George Tilley was born Jan. 25, 1897; Johnnie Fogle was born Jan. 9, 1907.
The quiet little town of Cameron is where George and Johnnie met and fell in love. The world had Romeo and Juliet; Calhoun County had George and Johnnie.
The 10 years difference in age kept them from having much communication in their younger years. Johnnie was a student when George dressed up as Santa for the Christmas program at the local high school. George glued cotton balls onto his clean shaven face. In those days, the lighting of the Christmas tree was always at the end of the program. Candles in holders were attached to an evergreen tree and ignited at the last minute. There was always a fear of fire, and buckets of water were placed close by just in case. Sure enough, George walked on stage as Santa and the tree caught on fire.
George’s days as student were long gone; he was a grown man and quickly tried to get the fire out. The fire did little damage, with the exception of poor George’s face. Yes, the cotton balls had caught on fire.
There were few cars at the school in those days, and Johnnie had one of the few cars. She drove George to the doctor. Somewhere between seeing him as Santa and then hurt, she became quite smitten with him. As a thank-you, George brought her a box of Whitman’s Sampler candy. Love was in the air.
When the time came for Johnnie to go to college, she was not sure she wanted to leave “Her George,” but she did attend Chicora College for Women. After much conversation between the families, it was decided these two love birds should be married.
The marriage took place on Feb, 14, 1925. In 1934, the couple moved in the upstairs of the old Cameron school house, and in 1946, they purchased the house.
George and Johnnie Tilley were devoted to each other. Johnnie became involved with social and community activities. George was tax collector, magistrate and constable before becoming sheriff. He was a member of the administrative board of Cameron Methodist Church, a Mason and vice president of Golden Kernel Pecan Company.
On Jan. 7, 1941, George was sworn in as Calhoun County’s fourth sheriff. Tilley would hold this position until he was shot on April 30, 1947 while transporting a prisoner. The sheriff and Mr. Jessie Shirer had been out for two days looking for someone who had shot and killed a local preacher. When the person in question was found, the sheriff and Shirer had the prisoner take off one of his boots so they could see if the footprints, and later boot prints, matched. Tilley stopped in a local country store and told Mr. Shirer to go home and see his family.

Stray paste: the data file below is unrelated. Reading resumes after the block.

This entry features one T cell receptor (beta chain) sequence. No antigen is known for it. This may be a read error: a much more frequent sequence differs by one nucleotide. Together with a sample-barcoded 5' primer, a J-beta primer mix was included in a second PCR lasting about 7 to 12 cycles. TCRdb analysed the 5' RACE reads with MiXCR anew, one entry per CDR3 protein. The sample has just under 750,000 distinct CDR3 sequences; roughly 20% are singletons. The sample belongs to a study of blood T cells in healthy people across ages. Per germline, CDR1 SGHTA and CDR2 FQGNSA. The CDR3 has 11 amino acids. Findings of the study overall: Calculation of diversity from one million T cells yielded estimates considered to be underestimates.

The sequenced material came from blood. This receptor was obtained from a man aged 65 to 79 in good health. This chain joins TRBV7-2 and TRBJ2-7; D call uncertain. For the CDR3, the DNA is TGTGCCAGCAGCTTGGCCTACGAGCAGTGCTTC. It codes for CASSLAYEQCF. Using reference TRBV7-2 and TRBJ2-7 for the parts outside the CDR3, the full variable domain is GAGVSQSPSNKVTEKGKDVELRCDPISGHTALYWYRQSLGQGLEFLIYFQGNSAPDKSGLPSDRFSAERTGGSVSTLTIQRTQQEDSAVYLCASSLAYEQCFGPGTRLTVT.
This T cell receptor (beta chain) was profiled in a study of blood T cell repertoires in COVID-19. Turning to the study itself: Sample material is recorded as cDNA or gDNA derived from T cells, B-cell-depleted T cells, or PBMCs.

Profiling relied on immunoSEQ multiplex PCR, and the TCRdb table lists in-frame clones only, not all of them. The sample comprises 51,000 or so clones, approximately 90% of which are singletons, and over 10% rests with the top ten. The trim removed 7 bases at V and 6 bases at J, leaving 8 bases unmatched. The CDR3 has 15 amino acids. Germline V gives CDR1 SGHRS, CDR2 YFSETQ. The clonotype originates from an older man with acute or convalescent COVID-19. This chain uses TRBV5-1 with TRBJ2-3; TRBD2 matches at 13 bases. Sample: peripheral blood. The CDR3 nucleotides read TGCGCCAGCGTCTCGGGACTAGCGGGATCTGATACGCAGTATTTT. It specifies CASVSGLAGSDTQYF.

At that time, Tilley and Shirer parted. Tilley went into the store and purchased a Coke, a paper cup and a pack of nabs. Both sheriff and prisoner were hungry and thirsty, and Tilley shared with the man in custody. Little did Tilley know that while he was in the store, the prisoner had pulled his foot out of his boot and removed the small pistol that he had hidden. Moments after Sheriff Tilley pulled back onto the road, he was shot in the back.
This was a very hard time for Johnnie and the community. Her beloved George was placed under an oxygen tent. George whispered for Johnnie to come close, and he said, “I love you, Johnnie, and I never loved anyone else.” He died eight days later at the Orangeburg Hospital.
This was the first and only time in the history of Calhoun County when a sheriff was killed in the line of duty. His funeral was attended by two former South Carolina Governors, the present governor and more people than we could ever list. Rich, poor, male, female, black, white, women and children were there in record numbers. George Tilley was a good man.
Johnnie died at the age of 90. Not a day went by that she did not think about her George. When she told his story, a little tear would roll down her face. Mrs. Tilley was never bitter about her husband’s death, only sad because she missed him and grieved for him the rest of her life.
She was never remiss in telling others that the love of God was the most important thing in life; all else was secondary. When doctors told her in 1965 she would die of leukemia, she told them God, not medicine, would have the last word. She was told she had six weeks at most to live, and she died 20 years later.
Johnnie Tilley helped and encouraged so many others who had cancer. She broke her hip, and doctors said she would not walk again. But she did. She was featured by The State newspaper in an article about her rehabilitation because of her courage and determination to walk again.
Mrs. Tilley expressed her love for people with her cheese biscuits and cream puffs - all made from scratch. No store bought stuff for the people she loved. She took them to friends and relatives; those who were sick, had lost a loved one, had a new baby or a bad cold; or just to say, “I care and love you.”
Everyone called her "Aunt Johnnie," and she always called her husband “My George.”
The circle of life goes on.
- Sources: Information for this article comes from the Calhoun County Museum and Cultural Center (oral history) and The Calhoun Times.